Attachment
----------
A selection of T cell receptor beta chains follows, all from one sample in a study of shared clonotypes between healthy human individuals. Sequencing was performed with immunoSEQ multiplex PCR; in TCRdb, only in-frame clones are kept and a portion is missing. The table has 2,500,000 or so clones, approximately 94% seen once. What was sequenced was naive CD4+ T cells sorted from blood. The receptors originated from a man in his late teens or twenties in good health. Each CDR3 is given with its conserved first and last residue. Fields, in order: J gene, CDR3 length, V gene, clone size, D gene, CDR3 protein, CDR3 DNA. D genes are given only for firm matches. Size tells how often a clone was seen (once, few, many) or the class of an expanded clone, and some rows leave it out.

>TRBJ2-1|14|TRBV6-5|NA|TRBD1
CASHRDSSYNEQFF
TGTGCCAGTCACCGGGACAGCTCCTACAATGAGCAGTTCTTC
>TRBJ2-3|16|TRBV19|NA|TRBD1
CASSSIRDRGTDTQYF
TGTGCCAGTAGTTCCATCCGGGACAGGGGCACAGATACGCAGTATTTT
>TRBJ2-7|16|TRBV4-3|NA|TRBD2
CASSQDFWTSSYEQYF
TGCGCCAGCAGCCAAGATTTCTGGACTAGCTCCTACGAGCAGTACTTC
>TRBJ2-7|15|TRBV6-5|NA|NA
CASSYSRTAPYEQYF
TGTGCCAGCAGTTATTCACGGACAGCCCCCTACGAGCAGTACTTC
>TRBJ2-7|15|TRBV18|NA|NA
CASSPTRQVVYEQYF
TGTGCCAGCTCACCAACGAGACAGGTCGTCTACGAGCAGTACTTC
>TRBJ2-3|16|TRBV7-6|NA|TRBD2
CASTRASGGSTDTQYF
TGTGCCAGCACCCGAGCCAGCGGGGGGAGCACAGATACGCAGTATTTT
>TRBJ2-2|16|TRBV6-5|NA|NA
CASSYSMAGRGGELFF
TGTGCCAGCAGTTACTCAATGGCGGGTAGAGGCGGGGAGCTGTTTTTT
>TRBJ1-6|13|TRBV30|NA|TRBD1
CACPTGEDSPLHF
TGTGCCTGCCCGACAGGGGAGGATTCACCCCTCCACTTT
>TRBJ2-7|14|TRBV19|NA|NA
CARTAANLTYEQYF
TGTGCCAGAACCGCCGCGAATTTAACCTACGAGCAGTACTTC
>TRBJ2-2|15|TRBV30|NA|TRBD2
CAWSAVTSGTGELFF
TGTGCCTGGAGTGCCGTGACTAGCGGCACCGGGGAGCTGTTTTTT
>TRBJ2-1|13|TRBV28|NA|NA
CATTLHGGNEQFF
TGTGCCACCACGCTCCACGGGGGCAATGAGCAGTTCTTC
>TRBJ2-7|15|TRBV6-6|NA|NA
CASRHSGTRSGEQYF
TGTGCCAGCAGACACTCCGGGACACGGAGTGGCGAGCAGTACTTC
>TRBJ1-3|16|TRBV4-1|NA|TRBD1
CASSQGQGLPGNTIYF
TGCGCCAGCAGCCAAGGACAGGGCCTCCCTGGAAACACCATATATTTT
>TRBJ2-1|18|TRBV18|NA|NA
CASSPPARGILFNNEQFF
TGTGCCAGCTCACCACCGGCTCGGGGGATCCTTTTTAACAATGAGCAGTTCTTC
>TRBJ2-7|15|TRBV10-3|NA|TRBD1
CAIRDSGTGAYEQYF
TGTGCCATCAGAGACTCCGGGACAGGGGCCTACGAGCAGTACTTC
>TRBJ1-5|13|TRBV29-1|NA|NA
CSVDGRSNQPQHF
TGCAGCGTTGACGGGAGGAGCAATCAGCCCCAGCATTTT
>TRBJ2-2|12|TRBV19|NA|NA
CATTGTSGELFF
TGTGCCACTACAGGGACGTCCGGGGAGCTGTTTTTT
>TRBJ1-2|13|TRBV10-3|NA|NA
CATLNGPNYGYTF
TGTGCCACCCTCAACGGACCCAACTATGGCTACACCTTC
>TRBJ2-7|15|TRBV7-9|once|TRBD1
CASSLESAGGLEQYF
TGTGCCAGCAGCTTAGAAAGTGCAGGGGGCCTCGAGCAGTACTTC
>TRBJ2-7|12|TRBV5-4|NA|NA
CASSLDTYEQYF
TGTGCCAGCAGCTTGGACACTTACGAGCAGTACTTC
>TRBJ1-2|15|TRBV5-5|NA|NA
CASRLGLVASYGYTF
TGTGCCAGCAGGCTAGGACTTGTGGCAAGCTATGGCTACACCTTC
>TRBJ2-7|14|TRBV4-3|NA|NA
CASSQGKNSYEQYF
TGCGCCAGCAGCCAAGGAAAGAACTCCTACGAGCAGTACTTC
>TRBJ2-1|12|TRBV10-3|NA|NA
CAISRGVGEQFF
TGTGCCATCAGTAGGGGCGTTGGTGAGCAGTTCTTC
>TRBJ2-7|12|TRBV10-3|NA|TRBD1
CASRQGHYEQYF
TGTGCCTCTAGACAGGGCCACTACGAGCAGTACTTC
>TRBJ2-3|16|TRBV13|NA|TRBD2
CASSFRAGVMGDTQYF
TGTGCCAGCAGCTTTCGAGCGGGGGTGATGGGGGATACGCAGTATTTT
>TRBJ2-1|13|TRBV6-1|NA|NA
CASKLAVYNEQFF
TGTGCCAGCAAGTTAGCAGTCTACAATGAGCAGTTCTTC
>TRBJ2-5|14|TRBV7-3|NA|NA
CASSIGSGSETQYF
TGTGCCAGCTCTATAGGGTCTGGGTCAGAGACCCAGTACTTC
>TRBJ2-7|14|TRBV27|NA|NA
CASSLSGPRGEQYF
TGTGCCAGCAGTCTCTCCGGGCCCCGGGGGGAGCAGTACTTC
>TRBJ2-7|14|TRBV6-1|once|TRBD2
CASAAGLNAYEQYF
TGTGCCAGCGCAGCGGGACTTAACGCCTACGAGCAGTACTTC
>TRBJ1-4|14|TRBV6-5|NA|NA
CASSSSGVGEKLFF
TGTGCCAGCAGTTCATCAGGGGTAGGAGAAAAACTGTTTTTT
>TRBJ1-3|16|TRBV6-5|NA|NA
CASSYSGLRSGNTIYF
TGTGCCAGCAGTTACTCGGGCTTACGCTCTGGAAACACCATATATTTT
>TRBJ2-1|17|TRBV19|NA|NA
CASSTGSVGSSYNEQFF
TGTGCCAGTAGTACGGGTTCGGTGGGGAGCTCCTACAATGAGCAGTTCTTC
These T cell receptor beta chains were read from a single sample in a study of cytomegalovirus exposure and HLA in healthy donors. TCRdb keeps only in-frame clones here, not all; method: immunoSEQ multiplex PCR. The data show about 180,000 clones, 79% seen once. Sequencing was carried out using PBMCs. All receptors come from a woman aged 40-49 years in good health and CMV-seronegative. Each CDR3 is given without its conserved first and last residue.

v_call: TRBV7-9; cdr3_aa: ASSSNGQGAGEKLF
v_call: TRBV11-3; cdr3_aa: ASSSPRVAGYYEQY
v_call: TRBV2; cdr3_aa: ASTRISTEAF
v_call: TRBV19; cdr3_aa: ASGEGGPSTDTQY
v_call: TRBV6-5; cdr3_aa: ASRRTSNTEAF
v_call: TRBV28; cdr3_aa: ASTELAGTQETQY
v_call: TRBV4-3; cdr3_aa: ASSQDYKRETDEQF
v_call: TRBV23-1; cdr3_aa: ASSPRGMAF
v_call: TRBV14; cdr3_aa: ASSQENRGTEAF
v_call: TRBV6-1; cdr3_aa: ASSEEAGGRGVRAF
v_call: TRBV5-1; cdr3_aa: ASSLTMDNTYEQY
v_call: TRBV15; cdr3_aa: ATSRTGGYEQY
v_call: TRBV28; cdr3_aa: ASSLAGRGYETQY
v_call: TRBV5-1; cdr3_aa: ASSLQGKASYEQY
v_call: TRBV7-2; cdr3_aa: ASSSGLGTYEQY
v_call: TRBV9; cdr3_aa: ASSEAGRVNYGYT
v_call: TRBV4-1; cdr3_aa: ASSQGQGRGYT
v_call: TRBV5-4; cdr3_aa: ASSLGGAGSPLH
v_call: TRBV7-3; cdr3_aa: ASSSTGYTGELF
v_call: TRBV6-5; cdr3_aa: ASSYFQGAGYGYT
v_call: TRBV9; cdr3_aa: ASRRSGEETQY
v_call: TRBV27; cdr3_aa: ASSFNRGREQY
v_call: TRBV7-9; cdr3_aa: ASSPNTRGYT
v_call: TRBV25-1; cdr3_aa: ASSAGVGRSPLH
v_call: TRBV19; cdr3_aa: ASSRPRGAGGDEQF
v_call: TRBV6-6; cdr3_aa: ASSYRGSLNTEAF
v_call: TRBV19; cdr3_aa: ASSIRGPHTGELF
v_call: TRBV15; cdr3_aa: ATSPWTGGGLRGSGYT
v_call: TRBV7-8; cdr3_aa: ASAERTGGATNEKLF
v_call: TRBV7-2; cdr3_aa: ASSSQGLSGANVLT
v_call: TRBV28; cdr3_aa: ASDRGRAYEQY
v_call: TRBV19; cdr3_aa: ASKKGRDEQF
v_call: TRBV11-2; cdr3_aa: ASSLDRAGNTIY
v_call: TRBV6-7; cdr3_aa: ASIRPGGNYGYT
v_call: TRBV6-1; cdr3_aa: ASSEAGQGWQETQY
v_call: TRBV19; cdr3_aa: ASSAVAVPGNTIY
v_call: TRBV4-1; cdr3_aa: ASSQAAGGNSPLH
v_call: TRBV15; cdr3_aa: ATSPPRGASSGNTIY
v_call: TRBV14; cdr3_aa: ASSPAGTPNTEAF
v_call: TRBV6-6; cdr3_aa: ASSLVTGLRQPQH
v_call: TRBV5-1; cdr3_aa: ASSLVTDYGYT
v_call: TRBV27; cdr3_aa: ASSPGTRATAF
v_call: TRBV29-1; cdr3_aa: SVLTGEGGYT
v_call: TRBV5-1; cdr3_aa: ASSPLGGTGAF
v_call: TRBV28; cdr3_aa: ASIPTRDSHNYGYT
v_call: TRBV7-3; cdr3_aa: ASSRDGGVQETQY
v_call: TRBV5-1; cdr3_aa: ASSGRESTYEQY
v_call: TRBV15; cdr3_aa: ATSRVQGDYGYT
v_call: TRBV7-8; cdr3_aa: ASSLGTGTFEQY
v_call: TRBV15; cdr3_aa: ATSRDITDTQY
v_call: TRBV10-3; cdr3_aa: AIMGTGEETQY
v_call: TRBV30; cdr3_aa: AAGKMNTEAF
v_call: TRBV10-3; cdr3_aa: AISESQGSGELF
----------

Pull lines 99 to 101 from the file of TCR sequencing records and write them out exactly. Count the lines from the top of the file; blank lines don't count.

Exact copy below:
v_call: TRBV7-9; cdr3_aa: ASSSNGQGAGEKLF
v_call: TRBV11-3; cdr3_aa: ASSSPRVAGYYEQY
v_call: TRBV2; cdr3_aa: ASTRISTEAF